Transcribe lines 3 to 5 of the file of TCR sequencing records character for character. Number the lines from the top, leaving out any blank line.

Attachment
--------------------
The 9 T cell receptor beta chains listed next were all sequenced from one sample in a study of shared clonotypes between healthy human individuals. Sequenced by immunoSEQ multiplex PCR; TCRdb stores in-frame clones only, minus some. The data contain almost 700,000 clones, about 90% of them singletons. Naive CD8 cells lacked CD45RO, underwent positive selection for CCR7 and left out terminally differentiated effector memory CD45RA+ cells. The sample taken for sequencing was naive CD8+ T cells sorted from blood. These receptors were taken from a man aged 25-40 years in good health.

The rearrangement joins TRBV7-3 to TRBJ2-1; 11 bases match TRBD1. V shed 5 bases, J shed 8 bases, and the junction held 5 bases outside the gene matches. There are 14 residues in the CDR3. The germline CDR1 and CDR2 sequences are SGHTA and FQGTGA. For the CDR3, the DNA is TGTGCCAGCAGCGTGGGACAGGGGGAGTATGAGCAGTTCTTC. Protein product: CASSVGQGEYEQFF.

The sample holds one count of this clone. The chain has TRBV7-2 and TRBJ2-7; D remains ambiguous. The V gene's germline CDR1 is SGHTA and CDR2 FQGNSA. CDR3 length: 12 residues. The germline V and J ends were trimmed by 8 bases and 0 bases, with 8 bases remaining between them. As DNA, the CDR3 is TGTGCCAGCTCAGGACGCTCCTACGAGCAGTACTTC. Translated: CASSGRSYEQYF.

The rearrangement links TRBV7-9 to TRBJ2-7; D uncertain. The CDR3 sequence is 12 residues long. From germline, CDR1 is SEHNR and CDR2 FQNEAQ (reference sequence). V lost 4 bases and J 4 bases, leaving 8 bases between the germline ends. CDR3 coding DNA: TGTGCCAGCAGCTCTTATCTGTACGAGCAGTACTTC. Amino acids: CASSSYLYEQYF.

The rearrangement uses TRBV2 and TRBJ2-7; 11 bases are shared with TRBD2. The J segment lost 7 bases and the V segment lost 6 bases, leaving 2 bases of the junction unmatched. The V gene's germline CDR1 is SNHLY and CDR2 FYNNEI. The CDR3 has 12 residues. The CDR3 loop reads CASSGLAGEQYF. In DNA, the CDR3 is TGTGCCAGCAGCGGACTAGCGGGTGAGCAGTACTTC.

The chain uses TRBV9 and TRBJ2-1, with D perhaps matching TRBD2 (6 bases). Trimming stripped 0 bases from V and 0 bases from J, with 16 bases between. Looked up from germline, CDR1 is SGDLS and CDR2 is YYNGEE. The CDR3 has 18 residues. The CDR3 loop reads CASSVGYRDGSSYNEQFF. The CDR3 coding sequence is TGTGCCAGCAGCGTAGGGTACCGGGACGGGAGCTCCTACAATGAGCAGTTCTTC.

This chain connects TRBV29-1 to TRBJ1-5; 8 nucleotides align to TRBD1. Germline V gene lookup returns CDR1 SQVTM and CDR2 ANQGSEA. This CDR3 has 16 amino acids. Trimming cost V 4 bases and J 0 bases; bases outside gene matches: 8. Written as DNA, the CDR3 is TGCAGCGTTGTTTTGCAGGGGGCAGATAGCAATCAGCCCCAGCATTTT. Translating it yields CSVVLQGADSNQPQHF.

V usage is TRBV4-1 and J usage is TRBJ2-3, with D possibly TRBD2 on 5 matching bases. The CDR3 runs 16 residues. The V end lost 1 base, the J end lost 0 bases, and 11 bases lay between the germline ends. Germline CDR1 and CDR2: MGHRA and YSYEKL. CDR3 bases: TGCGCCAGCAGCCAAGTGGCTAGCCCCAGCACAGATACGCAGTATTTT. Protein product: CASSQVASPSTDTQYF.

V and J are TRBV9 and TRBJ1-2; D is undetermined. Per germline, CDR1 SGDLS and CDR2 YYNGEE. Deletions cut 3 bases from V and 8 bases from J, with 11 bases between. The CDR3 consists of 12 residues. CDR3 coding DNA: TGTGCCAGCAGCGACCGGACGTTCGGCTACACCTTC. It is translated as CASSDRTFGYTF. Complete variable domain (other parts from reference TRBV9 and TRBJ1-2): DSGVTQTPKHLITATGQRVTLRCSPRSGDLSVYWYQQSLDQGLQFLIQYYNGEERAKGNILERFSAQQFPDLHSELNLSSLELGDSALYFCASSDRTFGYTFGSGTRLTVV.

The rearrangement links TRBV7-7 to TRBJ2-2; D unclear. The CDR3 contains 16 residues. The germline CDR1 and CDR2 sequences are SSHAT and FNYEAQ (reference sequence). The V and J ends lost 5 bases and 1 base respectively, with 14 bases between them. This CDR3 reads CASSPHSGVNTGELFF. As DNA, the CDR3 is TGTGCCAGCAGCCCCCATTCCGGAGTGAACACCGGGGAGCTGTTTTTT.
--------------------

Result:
The sample holds one count of this clone. The chain has TRBV7-2 and TRBJ2-7; D remains ambiguous. The V gene's germline CDR1 is SGHTA and CDR2 FQGNSA. CDR3 length: 12 residues. The germline V and J ends were trimmed by 8 bases and 0 bases, with 8 bases remaining between them. As DNA, the CDR3 is TGTGCCAGCTCAGGACGCTCCTACGAGCAGTACTTC. Translated: CASSGRSYEQYF.

The rearrangement links TRBV7-9 to TRBJ2-7; D uncertain. The CDR3 sequence is 12 residues long. From germline, CDR1 is SEHNR and CDR2 FQNEAQ (reference sequence). V lost 4 bases and J 4 bases, leaving 8 bases between the germline ends. CDR3 coding DNA: TGTGCCAGCAGCTCTTATCTGTACGAGCAGTACTTC. Amino acids: CASSSYLYEQYF.

The rearrangement uses TRBV2 and TRBJ2-7; 11 bases are shared with TRBD2. The J segment lost 7 bases and the V segment lost 6 bases, leaving 2 bases of the junction unmatched. The V gene's germline CDR1 is SNHLY and CDR2 FYNNEI. The CDR3 has 12 residues. The CDR3 loop reads CASSGLAGEQYF. In DNA, the CDR3 is TGTGCCAGCAGCGGACTAGCGGGTGAGCAGTACTTC.